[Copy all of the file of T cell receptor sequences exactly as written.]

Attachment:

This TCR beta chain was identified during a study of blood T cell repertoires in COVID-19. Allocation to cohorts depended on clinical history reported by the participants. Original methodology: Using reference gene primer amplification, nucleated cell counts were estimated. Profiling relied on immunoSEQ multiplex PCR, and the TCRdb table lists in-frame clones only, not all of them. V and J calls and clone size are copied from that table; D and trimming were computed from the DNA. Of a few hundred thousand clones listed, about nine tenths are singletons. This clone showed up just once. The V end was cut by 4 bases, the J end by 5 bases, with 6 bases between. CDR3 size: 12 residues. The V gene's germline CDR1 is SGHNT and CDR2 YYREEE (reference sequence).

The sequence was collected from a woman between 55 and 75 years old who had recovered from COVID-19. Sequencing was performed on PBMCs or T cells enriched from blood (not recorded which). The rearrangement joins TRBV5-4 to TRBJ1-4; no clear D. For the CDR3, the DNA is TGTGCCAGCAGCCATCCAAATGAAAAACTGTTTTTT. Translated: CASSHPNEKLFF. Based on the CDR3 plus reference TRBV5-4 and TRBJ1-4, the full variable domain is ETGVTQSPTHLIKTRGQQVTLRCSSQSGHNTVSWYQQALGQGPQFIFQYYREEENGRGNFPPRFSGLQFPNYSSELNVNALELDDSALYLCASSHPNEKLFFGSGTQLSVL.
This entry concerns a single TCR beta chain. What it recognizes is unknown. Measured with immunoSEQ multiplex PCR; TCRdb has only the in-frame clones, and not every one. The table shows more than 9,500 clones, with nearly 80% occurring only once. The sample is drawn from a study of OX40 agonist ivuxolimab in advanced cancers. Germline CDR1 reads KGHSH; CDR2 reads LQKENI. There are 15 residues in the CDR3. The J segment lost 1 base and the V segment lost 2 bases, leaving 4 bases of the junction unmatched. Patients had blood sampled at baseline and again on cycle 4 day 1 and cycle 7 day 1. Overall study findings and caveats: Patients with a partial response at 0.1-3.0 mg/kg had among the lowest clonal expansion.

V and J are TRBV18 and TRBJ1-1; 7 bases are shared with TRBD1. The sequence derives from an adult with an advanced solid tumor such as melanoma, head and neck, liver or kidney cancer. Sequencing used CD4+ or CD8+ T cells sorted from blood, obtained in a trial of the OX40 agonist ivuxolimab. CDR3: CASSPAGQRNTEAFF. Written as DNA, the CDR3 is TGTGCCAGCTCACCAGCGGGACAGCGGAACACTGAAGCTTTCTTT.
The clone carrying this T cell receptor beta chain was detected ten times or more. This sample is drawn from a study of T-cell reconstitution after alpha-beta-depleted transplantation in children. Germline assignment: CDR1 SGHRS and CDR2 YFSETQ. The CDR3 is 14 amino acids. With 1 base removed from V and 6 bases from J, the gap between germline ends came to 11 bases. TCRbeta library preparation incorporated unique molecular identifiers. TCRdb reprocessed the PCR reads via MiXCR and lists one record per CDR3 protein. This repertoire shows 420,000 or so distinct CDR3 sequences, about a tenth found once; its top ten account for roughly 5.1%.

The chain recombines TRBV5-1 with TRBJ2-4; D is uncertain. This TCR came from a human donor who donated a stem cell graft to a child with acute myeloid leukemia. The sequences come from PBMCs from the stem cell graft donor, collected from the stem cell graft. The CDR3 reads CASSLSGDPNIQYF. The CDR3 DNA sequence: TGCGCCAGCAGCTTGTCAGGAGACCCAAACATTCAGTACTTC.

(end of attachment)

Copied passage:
This TCR beta chain was identified during a study of blood T cell repertoires in COVID-19. Allocation to cohorts depended on clinical history reported by the participants. Original methodology: Using reference gene primer amplification, nucleated cell counts were estimated. Profiling relied on immunoSEQ multiplex PCR, and the TCRdb table lists in-frame clones only, not all of them. V and J calls and clone size are copied from that table; D and trimming were computed from the DNA. Of a few hundred thousand clones listed, about nine tenths are singletons. This clone showed up just once. The V end was cut by 4 bases, the J end by 5 bases, with 6 bases between. CDR3 size: 12 residues. The V gene's germline CDR1 is SGHNT and CDR2 YYREEE (reference sequence).

The sequence was collected from a woman between 55 and 75 years old who had recovered from COVID-19. Sequencing was performed on PBMCs or T cells enriched from blood (not recorded which). The rearrangement joins TRBV5-4 to TRBJ1-4; no clear D. For the CDR3, the DNA is TGTGCCAGCAGCCATCCAAATGAAAAACTGTTTTTT. Translated: CASSHPNEKLFF. Based on the CDR3 plus reference TRBV5-4 and TRBJ1-4, the full variable domain is ETGVTQSPTHLIKTRGQQVTLRCSSQSGHNTVSWYQQALGQGPQFIFQYYREEENGRGNFPPRFSGLQFPNYSSELNVNALELDDSALYLCASSHPNEKLFFGSGTQLSVL.
This entry concerns a single TCR beta chain. What it recognizes is unknown. Measured with immunoSEQ multiplex PCR; TCRdb has only the in-frame clones, and not every one. The table shows more than 9,500 clones, with nearly 80% occurring only once. The sample is drawn from a study of OX40 agonist ivuxolimab in advanced cancers. Germline CDR1 reads KGHSH; CDR2 reads LQKENI. There are 15 residues in the CDR3. The J segment lost 1 base and the V segment lost 2 bases, leaving 4 bases of the junction unmatched. Patients had blood sampled at baseline and again on cycle 4 day 1 and cycle 7 day 1. Overall study findings and caveats: Patients with a partial response at 0.1-3.0 mg/kg had among the lowest clonal expansion.

V and J are TRBV18 and TRBJ1-1; 7 bases are shared with TRBD1. The sequence derives from an adult with an advanced solid tumor such as melanoma, head and neck, liver or kidney cancer. Sequencing used CD4+ or CD8+ T cells sorted from blood, obtained in a trial of the OX40 agonist ivuxolimab. CDR3: CASSPAGQRNTEAFF. Written as DNA, the CDR3 is TGTGCCAGCTCACCAGCGGGACAGCGGAACACTGAAGCTTTCTTT.
The clone carrying this T cell receptor beta chain was detected ten times or more. This sample is drawn from a study of T-cell reconstitution after alpha-beta-depleted transplantation in children. Germline assignment: CDR1 SGHRS and CDR2 YFSETQ. The CDR3 is 14 amino acids. With 1 base removed from V and 6 bases from J, the gap between germline ends came to 11 bases. TCRbeta library preparation incorporated unique molecular identifiers. TCRdb reprocessed the PCR reads via MiXCR and lists one record per CDR3 protein. This repertoire shows 420,000 or so distinct CDR3 sequences, about a tenth found once; its top ten account for roughly 5.1%.

The chain recombines TRBV5-1 with TRBJ2-4; D is uncertain. This TCR came from a human donor who donated a stem cell graft to a child with acute myeloid leukemia. The sequences come from PBMCs from the stem cell graft donor, collected from the stem cell graft. The CDR3 reads CASSLSGDPNIQYF. The CDR3 DNA sequence: TGCGCCAGCAGCTTGTCAGGAGACCCAAACATTCAGTACTTC.